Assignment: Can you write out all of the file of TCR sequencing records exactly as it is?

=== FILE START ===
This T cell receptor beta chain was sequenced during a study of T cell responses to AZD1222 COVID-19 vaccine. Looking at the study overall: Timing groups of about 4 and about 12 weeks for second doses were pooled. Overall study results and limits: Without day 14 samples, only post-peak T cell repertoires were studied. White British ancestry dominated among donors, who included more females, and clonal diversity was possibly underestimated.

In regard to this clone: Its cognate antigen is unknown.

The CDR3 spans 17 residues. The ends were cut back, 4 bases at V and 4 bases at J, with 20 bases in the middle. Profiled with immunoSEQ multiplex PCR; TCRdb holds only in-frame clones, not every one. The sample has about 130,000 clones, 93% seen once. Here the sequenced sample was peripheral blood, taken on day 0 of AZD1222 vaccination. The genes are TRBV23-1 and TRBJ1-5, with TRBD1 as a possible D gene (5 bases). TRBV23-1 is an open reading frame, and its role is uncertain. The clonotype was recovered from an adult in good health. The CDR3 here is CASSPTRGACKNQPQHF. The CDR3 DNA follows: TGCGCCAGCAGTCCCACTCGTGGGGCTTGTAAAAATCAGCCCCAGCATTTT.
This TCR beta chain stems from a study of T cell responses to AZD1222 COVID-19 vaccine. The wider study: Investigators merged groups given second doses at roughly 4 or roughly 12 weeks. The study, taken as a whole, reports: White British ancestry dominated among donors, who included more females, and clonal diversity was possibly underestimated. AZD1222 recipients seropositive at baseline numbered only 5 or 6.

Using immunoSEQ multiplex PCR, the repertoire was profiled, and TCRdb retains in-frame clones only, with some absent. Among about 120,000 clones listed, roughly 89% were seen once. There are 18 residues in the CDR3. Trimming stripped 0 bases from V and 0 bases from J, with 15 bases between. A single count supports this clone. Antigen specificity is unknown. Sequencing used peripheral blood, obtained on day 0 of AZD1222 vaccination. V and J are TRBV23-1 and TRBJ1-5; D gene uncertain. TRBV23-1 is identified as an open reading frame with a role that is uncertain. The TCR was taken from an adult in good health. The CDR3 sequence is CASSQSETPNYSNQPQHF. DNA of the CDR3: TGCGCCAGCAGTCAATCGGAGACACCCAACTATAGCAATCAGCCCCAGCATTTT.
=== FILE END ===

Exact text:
This T cell receptor beta chain was sequenced during a study of T cell responses to AZD1222 COVID-19 vaccine. Looking at the study overall: Timing groups of about 4 and about 12 weeks for second doses were pooled. Overall study results and limits: Without day 14 samples, only post-peak T cell repertoires were studied. White British ancestry dominated among donors, who included more females, and clonal diversity was possibly underestimated.

In regard to this clone: Its cognate antigen is unknown.

The CDR3 spans 17 residues. The ends were cut back, 4 bases at V and 4 bases at J, with 20 bases in the middle. Profiled with immunoSEQ multiplex PCR; TCRdb holds only in-frame clones, not every one. The sample has about 130,000 clones, 93% seen once. Here the sequenced sample was peripheral blood, taken on day 0 of AZD1222 vaccination. The genes are TRBV23-1 and TRBJ1-5, with TRBD1 as a possible D gene (5 bases). TRBV23-1 is an open reading frame, and its role is uncertain. The clonotype was recovered from an adult in good health. The CDR3 here is CASSPTRGACKNQPQHF. The CDR3 DNA follows: TGCGCCAGCAGTCCCACTCGTGGGGCTTGTAAAAATCAGCCCCAGCATTTT.
This TCR beta chain stems from a study of T cell responses to AZD1222 COVID-19 vaccine. The wider study: Investigators merged groups given second doses at roughly 4 or roughly 12 weeks. The study, taken as a whole, reports: White British ancestry dominated among donors, who included more females, and clonal diversity was possibly underestimated. AZD1222 recipients seropositive at baseline numbered only 5 or 6.

Using immunoSEQ multiplex PCR, the repertoire was profiled, and TCRdb retains in-frame clones only, with some absent. Among about 120,000 clones listed, roughly 89% were seen once. There are 18 residues in the CDR3. Trimming stripped 0 bases from V and 0 bases from J, with 15 bases between. A single count supports this clone. Antigen specificity is unknown. Sequencing used peripheral blood, obtained on day 0 of AZD1222 vaccination. V and J are TRBV23-1 and TRBJ1-5; D gene uncertain. TRBV23-1 is identified as an open reading frame with a role that is uncertain. The TCR was taken from an adult in good health. The CDR3 sequence is CASSQSETPNYSNQPQHF. DNA of the CDR3: TGCGCCAGCAGTCAATCGGAGACACCCAACTATAGCAATCAGCCCCAGCATTTT.